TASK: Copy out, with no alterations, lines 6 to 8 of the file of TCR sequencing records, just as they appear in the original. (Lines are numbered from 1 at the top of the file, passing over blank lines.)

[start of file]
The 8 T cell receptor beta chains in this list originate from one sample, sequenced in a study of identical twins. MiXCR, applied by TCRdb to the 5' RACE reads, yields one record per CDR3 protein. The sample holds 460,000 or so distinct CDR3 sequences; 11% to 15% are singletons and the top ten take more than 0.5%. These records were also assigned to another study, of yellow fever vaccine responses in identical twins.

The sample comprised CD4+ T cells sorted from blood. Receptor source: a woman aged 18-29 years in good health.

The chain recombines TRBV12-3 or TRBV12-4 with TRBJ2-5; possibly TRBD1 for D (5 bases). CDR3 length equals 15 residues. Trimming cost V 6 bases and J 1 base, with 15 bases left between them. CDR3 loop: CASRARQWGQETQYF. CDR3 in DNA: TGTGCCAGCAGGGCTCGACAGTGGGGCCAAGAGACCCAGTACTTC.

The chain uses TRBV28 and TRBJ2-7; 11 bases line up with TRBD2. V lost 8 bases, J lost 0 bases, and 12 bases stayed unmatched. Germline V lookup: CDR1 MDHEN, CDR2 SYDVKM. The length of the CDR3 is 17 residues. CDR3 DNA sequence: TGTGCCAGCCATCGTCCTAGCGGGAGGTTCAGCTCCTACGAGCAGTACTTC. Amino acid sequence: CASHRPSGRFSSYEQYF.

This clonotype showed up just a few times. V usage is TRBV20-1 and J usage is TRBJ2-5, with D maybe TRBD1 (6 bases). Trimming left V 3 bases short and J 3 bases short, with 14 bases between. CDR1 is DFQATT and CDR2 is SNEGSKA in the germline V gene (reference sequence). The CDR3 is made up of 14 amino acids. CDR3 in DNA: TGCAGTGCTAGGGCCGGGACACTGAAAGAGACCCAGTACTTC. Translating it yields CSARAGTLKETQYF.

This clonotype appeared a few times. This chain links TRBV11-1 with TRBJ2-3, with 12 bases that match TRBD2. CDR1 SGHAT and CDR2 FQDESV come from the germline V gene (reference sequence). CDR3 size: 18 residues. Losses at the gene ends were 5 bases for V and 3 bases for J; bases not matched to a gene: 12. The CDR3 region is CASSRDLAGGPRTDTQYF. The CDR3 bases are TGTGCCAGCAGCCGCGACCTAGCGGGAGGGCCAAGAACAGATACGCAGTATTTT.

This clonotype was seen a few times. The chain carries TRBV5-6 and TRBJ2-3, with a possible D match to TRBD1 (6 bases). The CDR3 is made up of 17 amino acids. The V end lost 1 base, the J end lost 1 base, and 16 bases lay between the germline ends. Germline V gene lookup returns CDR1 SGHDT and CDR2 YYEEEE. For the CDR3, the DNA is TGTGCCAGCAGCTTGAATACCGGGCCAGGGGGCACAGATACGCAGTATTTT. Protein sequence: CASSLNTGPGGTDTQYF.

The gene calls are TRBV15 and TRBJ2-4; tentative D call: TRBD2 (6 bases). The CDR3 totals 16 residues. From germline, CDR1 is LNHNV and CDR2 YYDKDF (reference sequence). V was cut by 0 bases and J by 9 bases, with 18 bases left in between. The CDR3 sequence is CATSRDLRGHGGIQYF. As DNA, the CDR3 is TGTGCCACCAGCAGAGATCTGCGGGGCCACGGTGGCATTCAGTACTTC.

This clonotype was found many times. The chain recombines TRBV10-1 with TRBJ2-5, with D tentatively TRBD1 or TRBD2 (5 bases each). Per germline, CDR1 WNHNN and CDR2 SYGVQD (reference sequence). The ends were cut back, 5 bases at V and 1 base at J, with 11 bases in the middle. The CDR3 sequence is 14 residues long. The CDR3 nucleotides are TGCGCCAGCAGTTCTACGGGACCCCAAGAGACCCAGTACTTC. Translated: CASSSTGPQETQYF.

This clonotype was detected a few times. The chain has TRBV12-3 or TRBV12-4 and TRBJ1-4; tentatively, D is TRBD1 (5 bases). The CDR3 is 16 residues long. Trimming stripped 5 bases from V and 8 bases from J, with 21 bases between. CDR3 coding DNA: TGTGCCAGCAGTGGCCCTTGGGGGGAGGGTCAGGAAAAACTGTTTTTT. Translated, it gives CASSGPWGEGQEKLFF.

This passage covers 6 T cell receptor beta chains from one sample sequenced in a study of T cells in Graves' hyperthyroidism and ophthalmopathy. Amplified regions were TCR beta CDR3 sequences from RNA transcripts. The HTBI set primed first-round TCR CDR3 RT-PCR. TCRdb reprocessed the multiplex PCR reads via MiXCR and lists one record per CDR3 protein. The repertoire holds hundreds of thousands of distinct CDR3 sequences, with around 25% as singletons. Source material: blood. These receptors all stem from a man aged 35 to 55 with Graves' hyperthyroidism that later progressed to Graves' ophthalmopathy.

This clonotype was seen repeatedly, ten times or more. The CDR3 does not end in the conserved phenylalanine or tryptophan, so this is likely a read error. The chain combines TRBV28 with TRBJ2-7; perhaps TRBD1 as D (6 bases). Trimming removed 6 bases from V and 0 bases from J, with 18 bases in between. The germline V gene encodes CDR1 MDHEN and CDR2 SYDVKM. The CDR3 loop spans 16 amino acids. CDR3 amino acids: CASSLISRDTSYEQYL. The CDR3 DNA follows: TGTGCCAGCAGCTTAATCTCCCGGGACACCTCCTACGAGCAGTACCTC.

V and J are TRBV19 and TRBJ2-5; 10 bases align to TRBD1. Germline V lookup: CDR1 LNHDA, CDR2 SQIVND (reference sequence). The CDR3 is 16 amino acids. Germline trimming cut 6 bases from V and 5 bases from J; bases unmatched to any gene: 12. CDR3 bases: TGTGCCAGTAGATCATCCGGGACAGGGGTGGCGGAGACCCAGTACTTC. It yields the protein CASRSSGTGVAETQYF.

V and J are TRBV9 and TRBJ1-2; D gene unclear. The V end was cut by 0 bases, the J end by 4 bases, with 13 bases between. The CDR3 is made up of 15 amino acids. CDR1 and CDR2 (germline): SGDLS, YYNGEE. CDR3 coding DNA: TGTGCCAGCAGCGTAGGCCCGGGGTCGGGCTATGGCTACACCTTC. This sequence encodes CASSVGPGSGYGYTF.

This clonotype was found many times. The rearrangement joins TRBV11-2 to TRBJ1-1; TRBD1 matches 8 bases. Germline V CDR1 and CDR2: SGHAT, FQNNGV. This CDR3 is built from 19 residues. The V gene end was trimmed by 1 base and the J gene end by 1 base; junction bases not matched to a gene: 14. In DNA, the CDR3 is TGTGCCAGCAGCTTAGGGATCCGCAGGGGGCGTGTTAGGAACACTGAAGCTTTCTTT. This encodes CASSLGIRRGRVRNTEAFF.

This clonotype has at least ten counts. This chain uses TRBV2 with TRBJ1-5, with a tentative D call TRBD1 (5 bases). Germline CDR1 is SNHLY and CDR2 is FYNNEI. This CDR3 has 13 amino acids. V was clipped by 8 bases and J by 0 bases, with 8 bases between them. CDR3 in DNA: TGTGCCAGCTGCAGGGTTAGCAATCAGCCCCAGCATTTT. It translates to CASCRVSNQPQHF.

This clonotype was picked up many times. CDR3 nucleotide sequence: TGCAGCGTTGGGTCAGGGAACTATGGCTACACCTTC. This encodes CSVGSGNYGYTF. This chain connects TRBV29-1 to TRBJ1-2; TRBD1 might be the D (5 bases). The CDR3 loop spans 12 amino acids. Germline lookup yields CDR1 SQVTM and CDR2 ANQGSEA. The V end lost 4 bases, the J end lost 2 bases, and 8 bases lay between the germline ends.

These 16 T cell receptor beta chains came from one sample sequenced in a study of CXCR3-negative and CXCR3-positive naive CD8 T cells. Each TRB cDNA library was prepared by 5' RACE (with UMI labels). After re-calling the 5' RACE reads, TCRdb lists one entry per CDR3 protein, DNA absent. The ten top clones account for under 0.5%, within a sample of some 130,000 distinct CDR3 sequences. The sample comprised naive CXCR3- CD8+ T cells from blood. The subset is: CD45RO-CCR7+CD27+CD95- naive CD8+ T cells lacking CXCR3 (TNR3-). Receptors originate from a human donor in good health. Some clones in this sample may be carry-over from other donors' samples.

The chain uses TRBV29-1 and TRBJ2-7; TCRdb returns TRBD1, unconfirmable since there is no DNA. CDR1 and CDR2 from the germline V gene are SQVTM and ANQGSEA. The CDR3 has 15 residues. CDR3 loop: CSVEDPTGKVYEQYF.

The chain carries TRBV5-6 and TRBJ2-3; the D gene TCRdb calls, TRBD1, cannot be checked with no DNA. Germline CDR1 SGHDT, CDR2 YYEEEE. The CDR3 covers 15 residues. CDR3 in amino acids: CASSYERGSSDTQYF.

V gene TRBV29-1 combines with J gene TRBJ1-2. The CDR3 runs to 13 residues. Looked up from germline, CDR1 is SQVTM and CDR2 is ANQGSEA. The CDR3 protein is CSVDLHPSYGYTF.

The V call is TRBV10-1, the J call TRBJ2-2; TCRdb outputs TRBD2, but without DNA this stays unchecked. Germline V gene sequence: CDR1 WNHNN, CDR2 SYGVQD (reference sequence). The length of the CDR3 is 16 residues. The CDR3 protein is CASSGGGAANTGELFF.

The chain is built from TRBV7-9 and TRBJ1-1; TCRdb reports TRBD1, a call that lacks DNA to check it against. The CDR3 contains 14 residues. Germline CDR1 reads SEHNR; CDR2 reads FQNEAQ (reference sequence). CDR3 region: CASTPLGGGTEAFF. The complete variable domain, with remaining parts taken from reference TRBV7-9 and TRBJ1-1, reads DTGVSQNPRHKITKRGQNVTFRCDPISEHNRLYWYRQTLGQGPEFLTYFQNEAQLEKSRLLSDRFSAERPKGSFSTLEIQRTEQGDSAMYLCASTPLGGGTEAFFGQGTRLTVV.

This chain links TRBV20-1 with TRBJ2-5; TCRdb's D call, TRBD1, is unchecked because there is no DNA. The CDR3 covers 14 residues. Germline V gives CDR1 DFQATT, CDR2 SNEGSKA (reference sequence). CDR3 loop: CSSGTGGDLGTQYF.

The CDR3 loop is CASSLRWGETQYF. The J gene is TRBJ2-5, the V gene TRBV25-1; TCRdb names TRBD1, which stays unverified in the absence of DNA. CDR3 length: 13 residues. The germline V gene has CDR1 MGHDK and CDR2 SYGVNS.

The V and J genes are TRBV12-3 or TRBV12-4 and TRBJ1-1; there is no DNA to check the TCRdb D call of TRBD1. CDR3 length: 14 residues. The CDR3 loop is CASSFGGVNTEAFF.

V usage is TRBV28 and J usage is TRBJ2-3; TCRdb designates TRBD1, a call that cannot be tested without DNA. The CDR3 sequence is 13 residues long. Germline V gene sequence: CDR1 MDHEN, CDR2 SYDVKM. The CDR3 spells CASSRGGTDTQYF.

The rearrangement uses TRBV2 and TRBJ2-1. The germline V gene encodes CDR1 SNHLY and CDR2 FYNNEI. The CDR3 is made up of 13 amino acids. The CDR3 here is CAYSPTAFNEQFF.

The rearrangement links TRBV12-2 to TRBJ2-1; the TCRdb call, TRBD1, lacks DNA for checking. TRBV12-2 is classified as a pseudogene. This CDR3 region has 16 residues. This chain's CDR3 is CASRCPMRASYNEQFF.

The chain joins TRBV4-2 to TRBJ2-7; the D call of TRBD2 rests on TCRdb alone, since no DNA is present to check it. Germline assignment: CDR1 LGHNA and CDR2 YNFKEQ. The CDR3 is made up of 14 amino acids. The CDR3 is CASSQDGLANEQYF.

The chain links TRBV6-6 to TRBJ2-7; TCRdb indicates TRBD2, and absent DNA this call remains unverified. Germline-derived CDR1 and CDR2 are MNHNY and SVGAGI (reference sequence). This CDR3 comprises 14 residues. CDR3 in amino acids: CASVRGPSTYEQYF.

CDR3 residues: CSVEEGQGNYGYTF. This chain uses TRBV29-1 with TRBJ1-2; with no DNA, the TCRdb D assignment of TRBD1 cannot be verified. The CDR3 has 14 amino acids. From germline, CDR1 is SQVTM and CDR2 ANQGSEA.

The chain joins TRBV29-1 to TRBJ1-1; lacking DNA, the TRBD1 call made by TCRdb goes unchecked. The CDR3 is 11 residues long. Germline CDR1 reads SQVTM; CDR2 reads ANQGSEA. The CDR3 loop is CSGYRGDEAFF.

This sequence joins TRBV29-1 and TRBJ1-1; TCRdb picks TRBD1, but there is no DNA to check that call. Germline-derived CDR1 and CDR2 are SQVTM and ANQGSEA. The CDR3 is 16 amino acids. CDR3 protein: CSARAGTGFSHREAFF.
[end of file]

This clonotype appeared a few times. This chain links TRBV11-1 with TRBJ2-3, with 12 bases that match TRBD2. CDR1 SGHAT and CDR2 FQDESV come from the germline V gene (reference sequence). CDR3 size: 18 residues. Losses at the gene ends were 5 bases for V and 3 bases for J; bases not matched to a gene: 12. The CDR3 region is CASSRDLAGGPRTDTQYF. The CDR3 bases are TGTGCCAGCAGCCGCGACCTAGCGGGAGGGCCAAGAACAGATACGCAGTATTTT.

This clonotype was seen a few times. The chain carries TRBV5-6 and TRBJ2-3, with a possible D match to TRBD1 (6 bases). The CDR3 is made up of 17 amino acids. The V end lost 1 base, the J end lost 1 base, and 16 bases lay between the germline ends. Germline V gene lookup returns CDR1 SGHDT and CDR2 YYEEEE. For the CDR3, the DNA is TGTGCCAGCAGCTTGAATACCGGGCCAGGGGGCACAGATACGCAGTATTTT. Protein sequence: CASSLNTGPGGTDTQYF.

The gene calls are TRBV15 and TRBJ2-4; tentative D call: TRBD2 (6 bases). The CDR3 totals 16 residues. From germline, CDR1 is LNHNV and CDR2 YYDKDF (reference sequence). V was cut by 0 bases and J by 9 bases, with 18 bases left in between. The CDR3 sequence is CATSRDLRGHGGIQYF. As DNA, the CDR3 is TGTGCCACCAGCAGAGATCTGCGGGGCCACGGTGGCATTCAGTACTTC.